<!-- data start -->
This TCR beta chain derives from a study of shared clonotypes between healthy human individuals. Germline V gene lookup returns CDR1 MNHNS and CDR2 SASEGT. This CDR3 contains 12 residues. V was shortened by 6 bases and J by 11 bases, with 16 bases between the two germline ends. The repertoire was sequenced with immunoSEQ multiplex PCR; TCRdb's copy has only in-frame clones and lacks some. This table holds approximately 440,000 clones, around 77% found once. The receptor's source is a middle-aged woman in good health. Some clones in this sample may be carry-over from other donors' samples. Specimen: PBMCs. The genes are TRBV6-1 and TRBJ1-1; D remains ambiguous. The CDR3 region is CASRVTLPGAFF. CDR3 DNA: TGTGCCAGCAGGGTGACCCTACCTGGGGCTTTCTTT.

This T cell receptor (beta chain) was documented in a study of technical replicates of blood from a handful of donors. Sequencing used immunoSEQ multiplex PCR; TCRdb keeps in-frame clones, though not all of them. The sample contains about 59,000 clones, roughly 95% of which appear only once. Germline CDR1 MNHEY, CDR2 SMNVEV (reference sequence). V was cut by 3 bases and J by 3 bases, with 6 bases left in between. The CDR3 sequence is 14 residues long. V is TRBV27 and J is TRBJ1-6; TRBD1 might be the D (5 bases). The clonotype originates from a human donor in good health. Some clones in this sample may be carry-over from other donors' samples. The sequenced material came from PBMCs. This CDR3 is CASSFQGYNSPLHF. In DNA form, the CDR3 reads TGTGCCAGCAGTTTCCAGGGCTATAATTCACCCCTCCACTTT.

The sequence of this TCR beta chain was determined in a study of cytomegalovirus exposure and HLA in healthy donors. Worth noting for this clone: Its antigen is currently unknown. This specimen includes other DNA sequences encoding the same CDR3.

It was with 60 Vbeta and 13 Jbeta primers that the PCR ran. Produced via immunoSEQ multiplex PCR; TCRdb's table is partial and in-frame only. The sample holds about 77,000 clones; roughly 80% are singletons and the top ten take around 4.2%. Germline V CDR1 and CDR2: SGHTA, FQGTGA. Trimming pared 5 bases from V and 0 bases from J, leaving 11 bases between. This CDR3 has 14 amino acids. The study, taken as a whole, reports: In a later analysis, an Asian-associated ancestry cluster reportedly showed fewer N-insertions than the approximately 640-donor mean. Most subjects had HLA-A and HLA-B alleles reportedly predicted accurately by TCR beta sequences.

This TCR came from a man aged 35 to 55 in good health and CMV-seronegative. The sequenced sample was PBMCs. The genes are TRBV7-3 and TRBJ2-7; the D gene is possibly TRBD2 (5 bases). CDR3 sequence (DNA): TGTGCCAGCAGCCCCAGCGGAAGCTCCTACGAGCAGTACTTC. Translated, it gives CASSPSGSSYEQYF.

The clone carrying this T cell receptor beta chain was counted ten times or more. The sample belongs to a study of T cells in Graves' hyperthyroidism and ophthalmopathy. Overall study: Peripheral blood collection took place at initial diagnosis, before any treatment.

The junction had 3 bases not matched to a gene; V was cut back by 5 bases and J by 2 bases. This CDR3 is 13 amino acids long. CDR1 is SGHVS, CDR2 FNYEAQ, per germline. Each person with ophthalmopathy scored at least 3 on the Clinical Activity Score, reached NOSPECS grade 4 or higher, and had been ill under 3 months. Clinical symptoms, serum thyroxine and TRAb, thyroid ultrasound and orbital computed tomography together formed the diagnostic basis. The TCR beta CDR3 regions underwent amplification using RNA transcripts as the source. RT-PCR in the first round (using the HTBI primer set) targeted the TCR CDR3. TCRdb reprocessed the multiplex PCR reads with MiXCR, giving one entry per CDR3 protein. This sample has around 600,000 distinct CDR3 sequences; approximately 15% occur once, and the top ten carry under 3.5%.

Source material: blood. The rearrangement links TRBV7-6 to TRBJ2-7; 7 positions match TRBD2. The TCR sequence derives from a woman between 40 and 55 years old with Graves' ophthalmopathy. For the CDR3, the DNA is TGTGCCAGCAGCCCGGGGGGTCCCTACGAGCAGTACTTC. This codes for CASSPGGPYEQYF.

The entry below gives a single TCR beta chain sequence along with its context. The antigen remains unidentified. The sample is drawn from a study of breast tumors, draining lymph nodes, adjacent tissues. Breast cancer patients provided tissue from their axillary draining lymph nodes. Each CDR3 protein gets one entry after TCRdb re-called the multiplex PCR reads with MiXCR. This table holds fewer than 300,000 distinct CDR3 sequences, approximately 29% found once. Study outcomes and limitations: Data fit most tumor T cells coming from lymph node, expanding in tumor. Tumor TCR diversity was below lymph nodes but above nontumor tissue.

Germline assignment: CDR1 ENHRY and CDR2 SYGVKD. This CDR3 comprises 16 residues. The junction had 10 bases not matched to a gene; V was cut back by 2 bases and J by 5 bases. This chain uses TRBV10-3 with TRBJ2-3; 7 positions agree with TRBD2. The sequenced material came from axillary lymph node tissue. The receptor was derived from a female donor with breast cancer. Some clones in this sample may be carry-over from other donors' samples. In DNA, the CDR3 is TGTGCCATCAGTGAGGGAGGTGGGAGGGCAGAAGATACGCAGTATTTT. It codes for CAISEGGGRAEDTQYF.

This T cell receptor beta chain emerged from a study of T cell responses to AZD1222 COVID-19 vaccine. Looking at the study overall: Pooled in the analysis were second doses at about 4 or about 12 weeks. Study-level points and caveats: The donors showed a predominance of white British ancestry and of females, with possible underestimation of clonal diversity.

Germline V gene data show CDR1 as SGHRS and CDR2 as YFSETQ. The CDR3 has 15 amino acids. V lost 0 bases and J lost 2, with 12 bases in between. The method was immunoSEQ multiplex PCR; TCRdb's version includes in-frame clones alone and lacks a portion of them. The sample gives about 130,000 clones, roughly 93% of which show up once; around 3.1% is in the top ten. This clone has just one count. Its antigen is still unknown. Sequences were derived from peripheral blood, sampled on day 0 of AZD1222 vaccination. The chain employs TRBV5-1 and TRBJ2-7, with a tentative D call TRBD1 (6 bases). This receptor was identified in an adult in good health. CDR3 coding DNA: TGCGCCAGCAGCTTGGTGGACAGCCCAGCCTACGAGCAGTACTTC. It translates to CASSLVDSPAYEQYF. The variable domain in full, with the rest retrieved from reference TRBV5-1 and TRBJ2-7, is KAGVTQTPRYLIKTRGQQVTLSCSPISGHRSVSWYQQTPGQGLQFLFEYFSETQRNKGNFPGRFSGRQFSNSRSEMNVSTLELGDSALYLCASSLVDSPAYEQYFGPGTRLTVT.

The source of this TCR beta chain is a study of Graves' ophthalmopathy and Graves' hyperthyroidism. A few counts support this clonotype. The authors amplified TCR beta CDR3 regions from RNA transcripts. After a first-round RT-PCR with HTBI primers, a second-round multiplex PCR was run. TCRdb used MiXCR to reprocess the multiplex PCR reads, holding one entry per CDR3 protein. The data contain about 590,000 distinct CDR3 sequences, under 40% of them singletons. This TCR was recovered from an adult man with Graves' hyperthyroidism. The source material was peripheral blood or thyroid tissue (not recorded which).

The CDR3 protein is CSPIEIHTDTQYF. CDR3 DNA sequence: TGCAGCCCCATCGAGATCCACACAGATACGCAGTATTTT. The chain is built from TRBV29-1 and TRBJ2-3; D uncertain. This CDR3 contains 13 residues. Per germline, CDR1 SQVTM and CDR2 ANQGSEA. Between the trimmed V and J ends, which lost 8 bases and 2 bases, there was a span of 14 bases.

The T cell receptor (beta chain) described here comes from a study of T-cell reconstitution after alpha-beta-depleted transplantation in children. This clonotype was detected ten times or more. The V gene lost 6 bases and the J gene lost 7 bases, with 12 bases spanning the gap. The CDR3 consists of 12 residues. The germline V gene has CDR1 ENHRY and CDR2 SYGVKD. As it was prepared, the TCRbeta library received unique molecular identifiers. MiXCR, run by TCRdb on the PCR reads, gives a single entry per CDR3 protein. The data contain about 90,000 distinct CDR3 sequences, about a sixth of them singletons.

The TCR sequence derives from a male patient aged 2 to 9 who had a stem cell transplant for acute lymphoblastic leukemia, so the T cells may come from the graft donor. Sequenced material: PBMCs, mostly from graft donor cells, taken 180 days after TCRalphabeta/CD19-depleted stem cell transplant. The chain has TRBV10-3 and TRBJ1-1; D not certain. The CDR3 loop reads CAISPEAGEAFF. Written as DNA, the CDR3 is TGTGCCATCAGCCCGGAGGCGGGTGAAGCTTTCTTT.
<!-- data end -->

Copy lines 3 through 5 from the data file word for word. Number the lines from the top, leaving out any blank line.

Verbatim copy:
The sequence of this TCR beta chain was determined in a study of cytomegalovirus exposure and HLA in healthy donors. Worth noting for this clone: Its antigen is currently unknown. This specimen includes other DNA sequences encoding the same CDR3.

It was with 60 Vbeta and 13 Jbeta primers that the PCR ran. Produced via immunoSEQ multiplex PCR; TCRdb's table is partial and in-frame only. The sample holds about 77,000 clones; roughly 80% are singletons and the top ten take around 4.2%. Germline V CDR1 and CDR2: SGHTA, FQGTGA. Trimming pared 5 bases from V and 0 bases from J, leaving 11 bases between. This CDR3 has 14 amino acids. The study, taken as a whole, reports: In a later analysis, an Asian-associated ancestry cluster reportedly showed fewer N-insertions than the approximately 640-donor mean. Most subjects had HLA-A and HLA-B alleles reportedly predicted accurately by TCR beta sequences.

This TCR came from a man aged 35 to 55 in good health and CMV-seronegative. The sequenced sample was PBMCs. The genes are TRBV7-3 and TRBJ2-7; the D gene is possibly TRBD2 (5 bases). CDR3 sequence (DNA): TGTGCCAGCAGCCCCAGCGGAAGCTCCTACGAGCAGTACTTC. Translated, it gives CASSPSGSSYEQYF.